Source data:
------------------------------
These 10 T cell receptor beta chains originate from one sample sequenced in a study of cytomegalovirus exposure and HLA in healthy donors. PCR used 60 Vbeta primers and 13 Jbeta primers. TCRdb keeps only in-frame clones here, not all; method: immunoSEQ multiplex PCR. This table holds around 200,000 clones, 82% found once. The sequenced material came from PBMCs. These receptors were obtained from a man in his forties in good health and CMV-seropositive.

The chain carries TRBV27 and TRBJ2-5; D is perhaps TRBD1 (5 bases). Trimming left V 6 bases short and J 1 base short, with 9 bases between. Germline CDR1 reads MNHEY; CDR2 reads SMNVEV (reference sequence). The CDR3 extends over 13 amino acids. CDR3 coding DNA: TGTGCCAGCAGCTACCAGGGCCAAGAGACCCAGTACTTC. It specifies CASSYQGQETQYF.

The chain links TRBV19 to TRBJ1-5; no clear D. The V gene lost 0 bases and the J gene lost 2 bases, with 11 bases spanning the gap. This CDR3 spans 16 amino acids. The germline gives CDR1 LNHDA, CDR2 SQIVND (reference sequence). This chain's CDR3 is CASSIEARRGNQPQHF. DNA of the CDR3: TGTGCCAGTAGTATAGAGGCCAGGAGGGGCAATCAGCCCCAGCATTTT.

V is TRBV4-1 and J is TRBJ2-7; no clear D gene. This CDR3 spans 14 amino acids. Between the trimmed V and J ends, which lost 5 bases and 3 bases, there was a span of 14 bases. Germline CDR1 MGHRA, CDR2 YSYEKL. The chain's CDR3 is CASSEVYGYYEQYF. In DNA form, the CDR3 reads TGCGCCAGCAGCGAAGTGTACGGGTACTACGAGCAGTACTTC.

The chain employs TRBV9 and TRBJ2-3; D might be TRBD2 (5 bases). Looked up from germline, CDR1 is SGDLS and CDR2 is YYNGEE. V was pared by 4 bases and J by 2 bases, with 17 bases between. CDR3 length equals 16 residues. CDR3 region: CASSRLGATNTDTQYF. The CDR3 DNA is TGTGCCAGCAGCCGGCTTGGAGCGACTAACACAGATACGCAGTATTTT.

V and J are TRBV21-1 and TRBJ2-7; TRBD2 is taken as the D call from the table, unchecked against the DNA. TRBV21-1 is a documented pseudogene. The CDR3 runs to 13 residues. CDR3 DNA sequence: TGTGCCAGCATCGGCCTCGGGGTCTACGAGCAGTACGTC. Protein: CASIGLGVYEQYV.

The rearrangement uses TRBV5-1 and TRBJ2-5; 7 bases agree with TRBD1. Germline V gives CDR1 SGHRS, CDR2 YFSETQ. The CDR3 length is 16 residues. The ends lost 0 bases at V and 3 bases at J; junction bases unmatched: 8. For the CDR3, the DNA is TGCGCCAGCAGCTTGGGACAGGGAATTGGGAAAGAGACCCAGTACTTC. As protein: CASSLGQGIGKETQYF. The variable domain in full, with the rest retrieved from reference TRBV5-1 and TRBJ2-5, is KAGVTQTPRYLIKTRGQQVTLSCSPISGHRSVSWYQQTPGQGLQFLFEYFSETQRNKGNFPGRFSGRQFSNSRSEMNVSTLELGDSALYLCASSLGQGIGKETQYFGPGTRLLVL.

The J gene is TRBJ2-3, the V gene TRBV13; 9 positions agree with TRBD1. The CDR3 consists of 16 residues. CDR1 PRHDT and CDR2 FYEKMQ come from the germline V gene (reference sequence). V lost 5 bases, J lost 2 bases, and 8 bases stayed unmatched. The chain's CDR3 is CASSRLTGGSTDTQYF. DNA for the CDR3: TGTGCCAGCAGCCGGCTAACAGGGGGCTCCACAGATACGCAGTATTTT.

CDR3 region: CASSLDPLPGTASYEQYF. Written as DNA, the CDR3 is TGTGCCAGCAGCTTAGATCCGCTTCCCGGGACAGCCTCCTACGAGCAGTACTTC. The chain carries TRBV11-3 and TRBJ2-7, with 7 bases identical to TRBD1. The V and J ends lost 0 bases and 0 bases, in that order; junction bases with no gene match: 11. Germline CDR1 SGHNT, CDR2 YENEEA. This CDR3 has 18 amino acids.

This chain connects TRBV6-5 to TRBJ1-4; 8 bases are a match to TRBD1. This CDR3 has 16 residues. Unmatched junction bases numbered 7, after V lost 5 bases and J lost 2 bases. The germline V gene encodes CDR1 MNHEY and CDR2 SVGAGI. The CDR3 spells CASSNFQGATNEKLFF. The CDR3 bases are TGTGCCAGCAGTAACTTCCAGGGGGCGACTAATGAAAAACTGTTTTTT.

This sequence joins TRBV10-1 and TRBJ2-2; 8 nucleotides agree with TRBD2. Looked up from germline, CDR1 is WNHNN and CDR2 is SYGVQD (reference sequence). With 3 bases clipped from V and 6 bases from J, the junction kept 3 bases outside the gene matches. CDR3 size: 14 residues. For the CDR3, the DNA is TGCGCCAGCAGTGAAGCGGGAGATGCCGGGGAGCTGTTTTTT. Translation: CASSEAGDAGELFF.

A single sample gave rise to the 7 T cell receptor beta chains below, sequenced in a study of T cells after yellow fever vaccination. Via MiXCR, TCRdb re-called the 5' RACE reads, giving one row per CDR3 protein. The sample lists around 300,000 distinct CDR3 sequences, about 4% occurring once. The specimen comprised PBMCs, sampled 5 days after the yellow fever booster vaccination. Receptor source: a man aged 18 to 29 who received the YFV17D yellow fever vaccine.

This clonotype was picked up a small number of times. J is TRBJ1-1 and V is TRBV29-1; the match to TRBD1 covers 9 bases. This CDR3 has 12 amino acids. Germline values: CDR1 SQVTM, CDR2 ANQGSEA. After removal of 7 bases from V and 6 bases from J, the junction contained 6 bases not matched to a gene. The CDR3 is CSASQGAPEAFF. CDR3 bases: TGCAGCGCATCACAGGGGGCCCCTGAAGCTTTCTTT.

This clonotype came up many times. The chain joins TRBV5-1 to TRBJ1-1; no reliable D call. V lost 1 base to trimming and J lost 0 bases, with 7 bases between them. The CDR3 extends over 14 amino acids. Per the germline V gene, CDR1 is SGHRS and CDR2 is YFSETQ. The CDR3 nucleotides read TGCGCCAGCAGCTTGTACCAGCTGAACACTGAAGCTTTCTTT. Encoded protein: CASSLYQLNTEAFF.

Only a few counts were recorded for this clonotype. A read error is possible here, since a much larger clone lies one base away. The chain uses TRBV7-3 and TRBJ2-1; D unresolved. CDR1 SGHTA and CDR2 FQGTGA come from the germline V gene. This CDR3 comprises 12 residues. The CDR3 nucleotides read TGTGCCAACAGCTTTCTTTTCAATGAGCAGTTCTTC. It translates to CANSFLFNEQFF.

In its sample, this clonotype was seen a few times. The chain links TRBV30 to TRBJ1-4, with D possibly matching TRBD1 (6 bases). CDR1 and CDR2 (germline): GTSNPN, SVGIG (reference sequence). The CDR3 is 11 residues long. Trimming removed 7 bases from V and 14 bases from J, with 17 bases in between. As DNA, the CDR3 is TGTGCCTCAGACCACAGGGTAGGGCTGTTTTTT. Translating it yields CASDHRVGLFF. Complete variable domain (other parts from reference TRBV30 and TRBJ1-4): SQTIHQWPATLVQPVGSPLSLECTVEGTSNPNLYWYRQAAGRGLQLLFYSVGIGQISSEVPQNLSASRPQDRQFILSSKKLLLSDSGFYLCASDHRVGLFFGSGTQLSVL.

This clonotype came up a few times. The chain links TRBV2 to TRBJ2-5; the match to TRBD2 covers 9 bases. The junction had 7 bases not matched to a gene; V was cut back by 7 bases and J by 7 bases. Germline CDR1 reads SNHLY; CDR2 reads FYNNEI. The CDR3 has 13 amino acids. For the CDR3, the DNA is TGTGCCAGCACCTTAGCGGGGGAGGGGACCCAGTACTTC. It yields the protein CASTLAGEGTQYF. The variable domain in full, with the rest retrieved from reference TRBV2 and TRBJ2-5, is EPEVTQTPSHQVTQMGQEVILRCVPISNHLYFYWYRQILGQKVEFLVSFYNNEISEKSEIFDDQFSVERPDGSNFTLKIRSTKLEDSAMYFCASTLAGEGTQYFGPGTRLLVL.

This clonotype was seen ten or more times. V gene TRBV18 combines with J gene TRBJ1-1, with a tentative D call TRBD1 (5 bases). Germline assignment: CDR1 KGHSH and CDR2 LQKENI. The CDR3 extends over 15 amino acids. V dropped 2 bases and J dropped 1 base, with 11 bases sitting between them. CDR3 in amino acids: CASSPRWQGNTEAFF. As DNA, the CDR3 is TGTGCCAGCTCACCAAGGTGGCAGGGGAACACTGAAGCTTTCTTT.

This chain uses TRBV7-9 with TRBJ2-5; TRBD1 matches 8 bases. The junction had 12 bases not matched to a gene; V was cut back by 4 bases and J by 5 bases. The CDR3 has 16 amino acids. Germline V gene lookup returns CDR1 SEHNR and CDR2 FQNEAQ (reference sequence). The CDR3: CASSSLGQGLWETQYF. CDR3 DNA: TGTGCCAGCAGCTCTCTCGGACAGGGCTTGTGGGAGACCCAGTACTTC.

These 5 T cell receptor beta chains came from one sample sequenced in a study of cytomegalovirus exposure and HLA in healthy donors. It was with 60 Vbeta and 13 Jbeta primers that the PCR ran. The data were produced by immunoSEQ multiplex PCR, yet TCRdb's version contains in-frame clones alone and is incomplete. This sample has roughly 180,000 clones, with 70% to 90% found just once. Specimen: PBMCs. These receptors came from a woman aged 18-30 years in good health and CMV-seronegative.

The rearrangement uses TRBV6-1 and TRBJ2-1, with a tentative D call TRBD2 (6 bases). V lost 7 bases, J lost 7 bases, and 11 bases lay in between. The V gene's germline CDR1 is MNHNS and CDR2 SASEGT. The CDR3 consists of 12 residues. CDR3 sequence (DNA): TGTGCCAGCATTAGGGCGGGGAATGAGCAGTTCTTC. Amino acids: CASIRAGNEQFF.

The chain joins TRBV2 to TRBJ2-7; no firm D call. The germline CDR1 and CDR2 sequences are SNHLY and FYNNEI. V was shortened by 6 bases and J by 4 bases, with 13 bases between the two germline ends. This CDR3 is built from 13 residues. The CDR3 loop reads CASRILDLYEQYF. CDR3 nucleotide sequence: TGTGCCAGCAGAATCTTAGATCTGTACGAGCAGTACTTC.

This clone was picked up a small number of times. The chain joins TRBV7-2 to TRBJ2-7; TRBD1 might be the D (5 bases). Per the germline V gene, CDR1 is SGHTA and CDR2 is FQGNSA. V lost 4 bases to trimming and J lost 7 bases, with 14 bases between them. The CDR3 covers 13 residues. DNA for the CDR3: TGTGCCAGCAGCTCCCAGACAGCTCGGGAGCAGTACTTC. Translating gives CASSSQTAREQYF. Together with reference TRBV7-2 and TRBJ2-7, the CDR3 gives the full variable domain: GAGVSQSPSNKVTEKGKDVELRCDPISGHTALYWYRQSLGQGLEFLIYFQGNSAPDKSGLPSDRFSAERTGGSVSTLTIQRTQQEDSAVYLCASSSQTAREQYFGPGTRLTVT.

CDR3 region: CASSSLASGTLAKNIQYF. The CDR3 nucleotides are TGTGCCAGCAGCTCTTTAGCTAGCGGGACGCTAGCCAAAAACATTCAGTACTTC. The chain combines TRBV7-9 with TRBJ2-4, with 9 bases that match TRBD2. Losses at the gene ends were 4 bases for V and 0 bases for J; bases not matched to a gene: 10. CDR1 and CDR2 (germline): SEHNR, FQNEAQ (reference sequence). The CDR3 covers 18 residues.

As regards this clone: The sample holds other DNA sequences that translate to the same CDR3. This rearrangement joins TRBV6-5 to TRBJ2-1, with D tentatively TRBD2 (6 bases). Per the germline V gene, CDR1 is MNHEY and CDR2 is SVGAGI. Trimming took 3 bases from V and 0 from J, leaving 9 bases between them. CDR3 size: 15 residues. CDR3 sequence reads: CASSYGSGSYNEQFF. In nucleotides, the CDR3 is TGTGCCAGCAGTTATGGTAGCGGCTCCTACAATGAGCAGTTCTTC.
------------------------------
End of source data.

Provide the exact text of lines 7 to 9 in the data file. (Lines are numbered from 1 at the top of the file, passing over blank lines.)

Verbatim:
The rearrangement uses TRBV5-1 and TRBJ2-5; 7 bases agree with TRBD1. Germline V gives CDR1 SGHRS, CDR2 YFSETQ. The CDR3 length is 16 residues. The ends lost 0 bases at V and 3 bases at J; junction bases unmatched: 8. For the CDR3, the DNA is TGCGCCAGCAGCTTGGGACAGGGAATTGGGAAAGAGACCCAGTACTTC. As protein: CASSLGQGIGKETQYF. The variable domain in full, with the rest retrieved from reference TRBV5-1 and TRBJ2-5, is KAGVTQTPRYLIKTRGQQVTLSCSPISGHRSVSWYQQTPGQGLQFLFEYFSETQRNKGNFPGRFSGRQFSNSRSEMNVSTLELGDSALYLCASSLGQGIGKETQYFGPGTRLLVL.

The J gene is TRBJ2-3, the V gene TRBV13; 9 positions agree with TRBD1. The CDR3 consists of 16 residues. CDR1 PRHDT and CDR2 FYEKMQ come from the germline V gene (reference sequence). V lost 5 bases, J lost 2 bases, and 8 bases stayed unmatched. The chain's CDR3 is CASSRLTGGSTDTQYF. DNA for the CDR3: TGTGCCAGCAGCCGGCTAACAGGGGGCTCCACAGATACGCAGTATTTT.

CDR3 region: CASSLDPLPGTASYEQYF. Written as DNA, the CDR3 is TGTGCCAGCAGCTTAGATCCGCTTCCCGGGACAGCCTCCTACGAGCAGTACTTC. The chain carries TRBV11-3 and TRBJ2-7, with 7 bases identical to TRBD1. The V and J ends lost 0 bases and 0 bases, in that order; junction bases with no gene match: 11. Germline CDR1 SGHNT, CDR2 YENEEA. This CDR3 has 18 amino acids.